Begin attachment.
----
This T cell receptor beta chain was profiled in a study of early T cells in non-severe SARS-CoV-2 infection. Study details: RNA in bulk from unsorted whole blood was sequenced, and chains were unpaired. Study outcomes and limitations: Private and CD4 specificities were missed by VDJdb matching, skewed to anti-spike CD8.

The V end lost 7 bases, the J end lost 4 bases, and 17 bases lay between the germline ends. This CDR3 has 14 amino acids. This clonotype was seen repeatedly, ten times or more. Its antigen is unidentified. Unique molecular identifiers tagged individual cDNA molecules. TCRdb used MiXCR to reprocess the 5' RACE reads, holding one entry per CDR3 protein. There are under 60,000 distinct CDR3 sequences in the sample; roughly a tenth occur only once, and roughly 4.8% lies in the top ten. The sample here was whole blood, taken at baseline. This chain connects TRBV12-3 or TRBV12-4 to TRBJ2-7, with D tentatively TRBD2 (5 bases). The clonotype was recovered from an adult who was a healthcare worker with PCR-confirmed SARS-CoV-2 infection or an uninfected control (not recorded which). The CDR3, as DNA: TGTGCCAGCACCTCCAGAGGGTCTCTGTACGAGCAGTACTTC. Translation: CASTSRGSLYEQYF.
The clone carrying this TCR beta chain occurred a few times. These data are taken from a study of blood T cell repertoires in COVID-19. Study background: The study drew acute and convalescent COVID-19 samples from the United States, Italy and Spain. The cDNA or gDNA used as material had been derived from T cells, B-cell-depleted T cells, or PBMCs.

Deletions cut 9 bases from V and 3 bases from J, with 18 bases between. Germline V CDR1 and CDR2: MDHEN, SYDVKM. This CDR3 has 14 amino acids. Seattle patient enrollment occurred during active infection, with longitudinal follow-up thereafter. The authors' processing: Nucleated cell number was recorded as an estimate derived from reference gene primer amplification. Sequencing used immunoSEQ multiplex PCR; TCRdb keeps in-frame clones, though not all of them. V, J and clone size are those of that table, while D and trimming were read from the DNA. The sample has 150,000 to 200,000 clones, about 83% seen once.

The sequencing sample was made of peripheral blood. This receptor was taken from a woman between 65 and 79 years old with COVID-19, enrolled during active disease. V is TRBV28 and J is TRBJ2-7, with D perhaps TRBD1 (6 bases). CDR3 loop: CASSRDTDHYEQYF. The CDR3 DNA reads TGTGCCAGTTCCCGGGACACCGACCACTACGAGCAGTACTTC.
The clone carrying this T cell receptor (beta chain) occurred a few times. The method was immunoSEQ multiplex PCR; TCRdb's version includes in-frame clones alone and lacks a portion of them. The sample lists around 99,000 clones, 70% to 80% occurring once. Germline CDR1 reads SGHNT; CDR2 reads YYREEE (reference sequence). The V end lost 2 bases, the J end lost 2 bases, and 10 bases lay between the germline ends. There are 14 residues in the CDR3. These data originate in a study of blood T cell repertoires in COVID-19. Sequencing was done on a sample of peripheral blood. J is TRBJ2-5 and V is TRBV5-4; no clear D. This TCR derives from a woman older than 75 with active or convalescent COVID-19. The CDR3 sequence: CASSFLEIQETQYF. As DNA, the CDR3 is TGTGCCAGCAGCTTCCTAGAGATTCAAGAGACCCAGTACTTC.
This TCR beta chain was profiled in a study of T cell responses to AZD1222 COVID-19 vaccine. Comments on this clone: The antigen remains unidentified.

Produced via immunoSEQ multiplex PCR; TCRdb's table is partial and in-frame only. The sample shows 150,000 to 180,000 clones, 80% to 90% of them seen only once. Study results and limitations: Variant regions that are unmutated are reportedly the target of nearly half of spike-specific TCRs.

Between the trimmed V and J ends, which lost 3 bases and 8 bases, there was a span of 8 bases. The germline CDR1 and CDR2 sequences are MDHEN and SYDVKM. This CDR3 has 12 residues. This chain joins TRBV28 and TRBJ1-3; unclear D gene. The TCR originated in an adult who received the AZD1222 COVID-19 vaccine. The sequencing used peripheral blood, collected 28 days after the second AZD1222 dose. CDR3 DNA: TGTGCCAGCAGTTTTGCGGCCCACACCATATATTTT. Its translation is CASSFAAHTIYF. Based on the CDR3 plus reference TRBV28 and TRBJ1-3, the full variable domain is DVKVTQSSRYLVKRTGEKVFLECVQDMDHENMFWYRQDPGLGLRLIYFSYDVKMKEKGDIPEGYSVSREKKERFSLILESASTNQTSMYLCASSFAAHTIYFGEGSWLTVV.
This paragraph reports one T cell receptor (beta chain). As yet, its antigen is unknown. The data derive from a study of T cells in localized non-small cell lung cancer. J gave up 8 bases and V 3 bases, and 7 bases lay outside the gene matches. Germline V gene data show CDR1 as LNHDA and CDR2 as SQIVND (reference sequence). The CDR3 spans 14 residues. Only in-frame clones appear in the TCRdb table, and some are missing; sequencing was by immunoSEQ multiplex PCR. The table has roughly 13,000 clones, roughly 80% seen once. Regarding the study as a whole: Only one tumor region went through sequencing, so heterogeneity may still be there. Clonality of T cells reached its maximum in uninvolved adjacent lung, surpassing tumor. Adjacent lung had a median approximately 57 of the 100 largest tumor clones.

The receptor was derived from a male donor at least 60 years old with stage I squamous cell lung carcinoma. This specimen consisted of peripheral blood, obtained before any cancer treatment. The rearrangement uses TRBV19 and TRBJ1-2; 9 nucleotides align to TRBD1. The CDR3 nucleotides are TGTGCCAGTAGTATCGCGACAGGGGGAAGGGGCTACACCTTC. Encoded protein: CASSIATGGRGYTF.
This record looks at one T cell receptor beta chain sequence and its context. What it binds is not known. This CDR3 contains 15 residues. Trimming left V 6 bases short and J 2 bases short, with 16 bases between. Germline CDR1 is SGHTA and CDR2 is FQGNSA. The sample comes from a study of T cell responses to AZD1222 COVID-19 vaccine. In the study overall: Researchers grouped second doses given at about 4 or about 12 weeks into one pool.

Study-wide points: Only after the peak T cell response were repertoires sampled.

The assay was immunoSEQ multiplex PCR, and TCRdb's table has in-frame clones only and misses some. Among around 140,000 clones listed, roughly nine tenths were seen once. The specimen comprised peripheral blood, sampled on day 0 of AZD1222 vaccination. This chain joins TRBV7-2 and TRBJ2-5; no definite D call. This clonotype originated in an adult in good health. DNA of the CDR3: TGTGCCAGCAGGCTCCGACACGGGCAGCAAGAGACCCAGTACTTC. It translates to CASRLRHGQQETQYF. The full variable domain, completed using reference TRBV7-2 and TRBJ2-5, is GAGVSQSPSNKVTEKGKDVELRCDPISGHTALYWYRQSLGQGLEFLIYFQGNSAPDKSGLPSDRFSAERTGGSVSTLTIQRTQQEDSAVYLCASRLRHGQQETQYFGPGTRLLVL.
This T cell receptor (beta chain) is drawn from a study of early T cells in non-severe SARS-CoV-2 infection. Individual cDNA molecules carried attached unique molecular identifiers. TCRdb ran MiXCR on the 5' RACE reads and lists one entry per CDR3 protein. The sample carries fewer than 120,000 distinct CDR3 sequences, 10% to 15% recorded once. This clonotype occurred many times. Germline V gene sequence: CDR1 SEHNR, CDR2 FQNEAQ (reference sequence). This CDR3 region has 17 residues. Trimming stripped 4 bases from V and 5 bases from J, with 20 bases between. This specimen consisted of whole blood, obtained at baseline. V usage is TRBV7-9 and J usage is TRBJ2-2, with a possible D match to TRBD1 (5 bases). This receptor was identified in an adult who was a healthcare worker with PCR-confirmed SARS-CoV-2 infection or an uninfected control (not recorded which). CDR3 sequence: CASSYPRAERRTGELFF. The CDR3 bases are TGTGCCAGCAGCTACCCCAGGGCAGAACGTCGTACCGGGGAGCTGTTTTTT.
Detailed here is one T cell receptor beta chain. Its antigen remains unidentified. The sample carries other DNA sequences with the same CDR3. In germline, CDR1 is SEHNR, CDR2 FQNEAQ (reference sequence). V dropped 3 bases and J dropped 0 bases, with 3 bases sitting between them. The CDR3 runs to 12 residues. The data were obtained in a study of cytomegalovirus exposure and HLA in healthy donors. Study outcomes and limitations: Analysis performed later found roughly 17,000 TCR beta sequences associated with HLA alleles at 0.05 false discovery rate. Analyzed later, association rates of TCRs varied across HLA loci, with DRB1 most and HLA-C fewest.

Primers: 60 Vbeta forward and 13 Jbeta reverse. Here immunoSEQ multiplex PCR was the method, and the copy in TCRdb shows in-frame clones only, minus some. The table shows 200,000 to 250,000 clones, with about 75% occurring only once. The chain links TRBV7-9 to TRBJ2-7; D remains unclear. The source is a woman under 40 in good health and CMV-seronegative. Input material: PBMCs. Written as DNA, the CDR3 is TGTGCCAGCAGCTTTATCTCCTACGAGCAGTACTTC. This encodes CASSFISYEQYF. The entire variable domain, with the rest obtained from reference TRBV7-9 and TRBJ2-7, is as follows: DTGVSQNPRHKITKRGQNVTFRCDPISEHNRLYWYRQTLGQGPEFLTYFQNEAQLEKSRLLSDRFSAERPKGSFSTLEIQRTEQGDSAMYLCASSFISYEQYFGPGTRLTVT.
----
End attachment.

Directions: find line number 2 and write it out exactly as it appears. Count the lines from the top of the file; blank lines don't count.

The V end lost 7 bases, the J end lost 4 bases, and 17 bases lay between the germline ends. This CDR3 has 14 amino acids. This clonotype was seen repeatedly, ten times or more. Its antigen is unidentified. Unique molecular identifiers tagged individual cDNA molecules. TCRdb used MiXCR to reprocess the 5' RACE reads, holding one entry per CDR3 protein. There are under 60,000 distinct CDR3 sequences in the sample; roughly a tenth occur only once, and roughly 4.8% lies in the top ten. The sample here was whole blood, taken at baseline. This chain connects TRBV12-3 or TRBV12-4 to TRBJ2-7, with D tentatively TRBD2 (5 bases). The clonotype was recovered from an adult who was a healthcare worker with PCR-confirmed SARS-CoV-2 infection or an uninfected control (not recorded which). The CDR3, as DNA: TGTGCCAGCACCTCCAGAGGGTCTCTGTACGAGCAGTACTTC. Translation: CASTSRGSLYEQYF.